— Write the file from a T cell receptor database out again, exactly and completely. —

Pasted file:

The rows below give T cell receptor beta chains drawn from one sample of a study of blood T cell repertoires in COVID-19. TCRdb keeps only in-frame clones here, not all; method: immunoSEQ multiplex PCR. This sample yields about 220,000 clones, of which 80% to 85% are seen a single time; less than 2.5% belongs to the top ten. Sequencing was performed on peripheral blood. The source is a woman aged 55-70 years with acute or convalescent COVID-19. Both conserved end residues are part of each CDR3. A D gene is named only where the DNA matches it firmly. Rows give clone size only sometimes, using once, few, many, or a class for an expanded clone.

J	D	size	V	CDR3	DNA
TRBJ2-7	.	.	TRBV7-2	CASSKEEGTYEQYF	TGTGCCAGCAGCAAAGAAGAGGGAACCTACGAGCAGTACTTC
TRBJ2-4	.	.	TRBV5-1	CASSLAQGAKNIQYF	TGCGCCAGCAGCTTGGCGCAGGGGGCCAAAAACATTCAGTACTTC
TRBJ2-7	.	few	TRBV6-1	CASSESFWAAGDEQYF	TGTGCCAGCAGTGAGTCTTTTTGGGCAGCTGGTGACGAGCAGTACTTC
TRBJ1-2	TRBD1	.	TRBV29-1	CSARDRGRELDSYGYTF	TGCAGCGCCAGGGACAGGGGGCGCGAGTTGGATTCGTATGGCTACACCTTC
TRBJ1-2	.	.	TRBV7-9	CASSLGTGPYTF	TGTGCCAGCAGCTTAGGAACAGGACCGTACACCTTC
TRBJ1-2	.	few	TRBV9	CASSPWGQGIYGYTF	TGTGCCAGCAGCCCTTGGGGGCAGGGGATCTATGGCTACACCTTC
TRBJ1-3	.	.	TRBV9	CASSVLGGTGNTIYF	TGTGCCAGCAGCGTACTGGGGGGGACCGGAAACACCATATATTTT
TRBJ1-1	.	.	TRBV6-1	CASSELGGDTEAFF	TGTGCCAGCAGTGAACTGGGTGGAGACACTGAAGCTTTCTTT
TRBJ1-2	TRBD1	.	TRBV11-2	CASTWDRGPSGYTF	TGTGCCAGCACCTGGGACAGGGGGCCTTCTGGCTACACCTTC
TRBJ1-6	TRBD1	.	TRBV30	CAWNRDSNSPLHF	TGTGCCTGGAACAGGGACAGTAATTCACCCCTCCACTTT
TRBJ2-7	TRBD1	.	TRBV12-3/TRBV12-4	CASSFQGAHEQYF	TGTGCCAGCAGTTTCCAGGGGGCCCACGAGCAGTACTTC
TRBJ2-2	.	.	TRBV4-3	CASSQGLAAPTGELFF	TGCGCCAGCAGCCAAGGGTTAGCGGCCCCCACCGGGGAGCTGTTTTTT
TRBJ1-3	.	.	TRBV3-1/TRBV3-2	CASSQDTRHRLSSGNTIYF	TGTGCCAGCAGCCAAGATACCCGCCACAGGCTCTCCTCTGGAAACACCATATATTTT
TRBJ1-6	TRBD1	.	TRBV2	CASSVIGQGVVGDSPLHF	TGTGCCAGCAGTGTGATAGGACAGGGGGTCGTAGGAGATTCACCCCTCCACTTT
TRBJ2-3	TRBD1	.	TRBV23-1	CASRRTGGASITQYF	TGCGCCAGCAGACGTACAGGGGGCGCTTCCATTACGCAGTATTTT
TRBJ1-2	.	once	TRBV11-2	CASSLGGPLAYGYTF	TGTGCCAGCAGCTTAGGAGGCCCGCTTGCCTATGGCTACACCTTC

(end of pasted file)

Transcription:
The rows below give T cell receptor beta chains drawn from one sample of a study of blood T cell repertoires in COVID-19. TCRdb keeps only in-frame clones here, not all; method: immunoSEQ multiplex PCR. This sample yields about 220,000 clones, of which 80% to 85% are seen a single time; less than 2.5% belongs to the top ten. Sequencing was performed on peripheral blood. The source is a woman aged 55-70 years with acute or convalescent COVID-19. Both conserved end residues are part of each CDR3. A D gene is named only where the DNA matches it firmly. Rows give clone size only sometimes, using once, few, many, or a class for an expanded clone.

J	D	size	V	CDR3	DNA
TRBJ2-7	.	.	TRBV7-2	CASSKEEGTYEQYF	TGTGCCAGCAGCAAAGAAGAGGGAACCTACGAGCAGTACTTC
TRBJ2-4	.	.	TRBV5-1	CASSLAQGAKNIQYF	TGCGCCAGCAGCTTGGCGCAGGGGGCCAAAAACATTCAGTACTTC
TRBJ2-7	.	few	TRBV6-1	CASSESFWAAGDEQYF	TGTGCCAGCAGTGAGTCTTTTTGGGCAGCTGGTGACGAGCAGTACTTC
TRBJ1-2	TRBD1	.	TRBV29-1	CSARDRGRELDSYGYTF	TGCAGCGCCAGGGACAGGGGGCGCGAGTTGGATTCGTATGGCTACACCTTC
TRBJ1-2	.	.	TRBV7-9	CASSLGTGPYTF	TGTGCCAGCAGCTTAGGAACAGGACCGTACACCTTC
TRBJ1-2	.	few	TRBV9	CASSPWGQGIYGYTF	TGTGCCAGCAGCCCTTGGGGGCAGGGGATCTATGGCTACACCTTC
TRBJ1-3	.	.	TRBV9	CASSVLGGTGNTIYF	TGTGCCAGCAGCGTACTGGGGGGGACCGGAAACACCATATATTTT
TRBJ1-1	.	.	TRBV6-1	CASSELGGDTEAFF	TGTGCCAGCAGTGAACTGGGTGGAGACACTGAAGCTTTCTTT
TRBJ1-2	TRBD1	.	TRBV11-2	CASTWDRGPSGYTF	TGTGCCAGCACCTGGGACAGGGGGCCTTCTGGCTACACCTTC
TRBJ1-6	TRBD1	.	TRBV30	CAWNRDSNSPLHF	TGTGCCTGGAACAGGGACAGTAATTCACCCCTCCACTTT
TRBJ2-7	TRBD1	.	TRBV12-3/TRBV12-4	CASSFQGAHEQYF	TGTGCCAGCAGTTTCCAGGGGGCCCACGAGCAGTACTTC
TRBJ2-2	.	.	TRBV4-3	CASSQGLAAPTGELFF	TGCGCCAGCAGCCAAGGGTTAGCGGCCCCCACCGGGGAGCTGTTTTTT
TRBJ1-3	.	.	TRBV3-1/TRBV3-2	CASSQDTRHRLSSGNTIYF	TGTGCCAGCAGCCAAGATACCCGCCACAGGCTCTCCTCTGGAAACACCATATATTTT
TRBJ1-6	TRBD1	.	TRBV2	CASSVIGQGVVGDSPLHF	TGTGCCAGCAGTGTGATAGGACAGGGGGTCGTAGGAGATTCACCCCTCCACTTT
TRBJ2-3	TRBD1	.	TRBV23-1	CASRRTGGASITQYF	TGCGCCAGCAGACGTACAGGGGGCGCTTCCATTACGCAGTATTTT
TRBJ1-2	.	once	TRBV11-2	CASSLGGPLAYGYTF	TGTGCCAGCAGCTTAGGAGGCCCGCTTGCCTATGGCTACACCTTC